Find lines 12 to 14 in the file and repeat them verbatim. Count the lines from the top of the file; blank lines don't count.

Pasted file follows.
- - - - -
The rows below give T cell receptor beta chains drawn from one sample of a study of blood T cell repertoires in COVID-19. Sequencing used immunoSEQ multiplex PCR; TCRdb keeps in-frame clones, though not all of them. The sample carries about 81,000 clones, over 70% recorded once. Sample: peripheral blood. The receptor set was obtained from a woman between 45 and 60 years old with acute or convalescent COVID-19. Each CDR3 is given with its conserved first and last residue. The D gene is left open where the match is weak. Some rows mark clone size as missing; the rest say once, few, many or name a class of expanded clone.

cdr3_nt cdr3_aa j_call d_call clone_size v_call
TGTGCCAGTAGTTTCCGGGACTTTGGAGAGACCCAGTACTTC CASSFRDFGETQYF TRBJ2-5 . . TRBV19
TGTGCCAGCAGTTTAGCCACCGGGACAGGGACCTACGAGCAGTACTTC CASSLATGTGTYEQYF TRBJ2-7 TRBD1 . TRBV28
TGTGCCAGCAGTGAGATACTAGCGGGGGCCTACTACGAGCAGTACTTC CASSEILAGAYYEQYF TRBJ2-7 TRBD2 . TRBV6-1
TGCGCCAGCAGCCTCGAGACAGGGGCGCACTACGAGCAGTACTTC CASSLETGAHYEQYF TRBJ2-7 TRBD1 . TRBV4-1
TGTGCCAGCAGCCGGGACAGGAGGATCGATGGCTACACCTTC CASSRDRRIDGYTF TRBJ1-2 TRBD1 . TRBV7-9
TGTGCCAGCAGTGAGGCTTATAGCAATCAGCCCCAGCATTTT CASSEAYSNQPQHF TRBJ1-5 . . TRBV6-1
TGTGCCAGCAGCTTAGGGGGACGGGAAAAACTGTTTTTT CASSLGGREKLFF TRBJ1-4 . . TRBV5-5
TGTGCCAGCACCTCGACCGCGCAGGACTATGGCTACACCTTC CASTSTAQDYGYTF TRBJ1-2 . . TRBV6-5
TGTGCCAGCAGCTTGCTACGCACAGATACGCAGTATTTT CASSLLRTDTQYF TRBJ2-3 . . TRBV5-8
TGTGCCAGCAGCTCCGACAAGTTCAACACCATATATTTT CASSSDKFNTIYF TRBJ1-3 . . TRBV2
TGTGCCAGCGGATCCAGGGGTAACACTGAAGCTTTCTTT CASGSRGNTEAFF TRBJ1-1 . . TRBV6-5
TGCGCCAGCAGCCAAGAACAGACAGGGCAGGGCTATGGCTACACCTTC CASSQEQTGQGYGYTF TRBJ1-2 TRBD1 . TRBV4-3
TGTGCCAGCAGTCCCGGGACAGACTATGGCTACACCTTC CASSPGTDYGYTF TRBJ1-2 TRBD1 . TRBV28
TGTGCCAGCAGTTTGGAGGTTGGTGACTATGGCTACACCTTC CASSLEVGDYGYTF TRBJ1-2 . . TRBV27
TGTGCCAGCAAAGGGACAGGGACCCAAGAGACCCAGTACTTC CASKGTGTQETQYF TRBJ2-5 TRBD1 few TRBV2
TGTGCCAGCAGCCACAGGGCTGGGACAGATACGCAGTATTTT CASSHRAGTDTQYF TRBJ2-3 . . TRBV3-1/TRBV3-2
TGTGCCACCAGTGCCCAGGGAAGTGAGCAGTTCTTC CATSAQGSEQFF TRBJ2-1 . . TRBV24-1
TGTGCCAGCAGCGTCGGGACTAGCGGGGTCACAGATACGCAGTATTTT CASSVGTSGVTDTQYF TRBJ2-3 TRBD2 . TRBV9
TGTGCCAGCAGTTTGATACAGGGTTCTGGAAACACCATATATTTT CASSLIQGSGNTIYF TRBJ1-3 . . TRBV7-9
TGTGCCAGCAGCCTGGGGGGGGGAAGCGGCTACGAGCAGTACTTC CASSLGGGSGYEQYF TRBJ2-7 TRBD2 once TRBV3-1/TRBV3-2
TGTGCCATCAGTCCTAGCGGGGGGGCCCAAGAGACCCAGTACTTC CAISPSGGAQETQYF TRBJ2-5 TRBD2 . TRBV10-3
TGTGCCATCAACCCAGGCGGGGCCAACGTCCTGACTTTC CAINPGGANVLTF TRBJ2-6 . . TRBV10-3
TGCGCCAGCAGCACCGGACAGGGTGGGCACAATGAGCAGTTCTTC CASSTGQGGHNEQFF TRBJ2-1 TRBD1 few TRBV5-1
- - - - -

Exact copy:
TGTGCCAGCAGCTCCGACAAGTTCAACACCATATATTTT CASSSDKFNTIYF TRBJ1-3 . . TRBV2
TGTGCCAGCGGATCCAGGGGTAACACTGAAGCTTTCTTT CASGSRGNTEAFF TRBJ1-1 . . TRBV6-5
TGCGCCAGCAGCCAAGAACAGACAGGGCAGGGCTATGGCTACACCTTC CASSQEQTGQGYGYTF TRBJ1-2 TRBD1 . TRBV4-3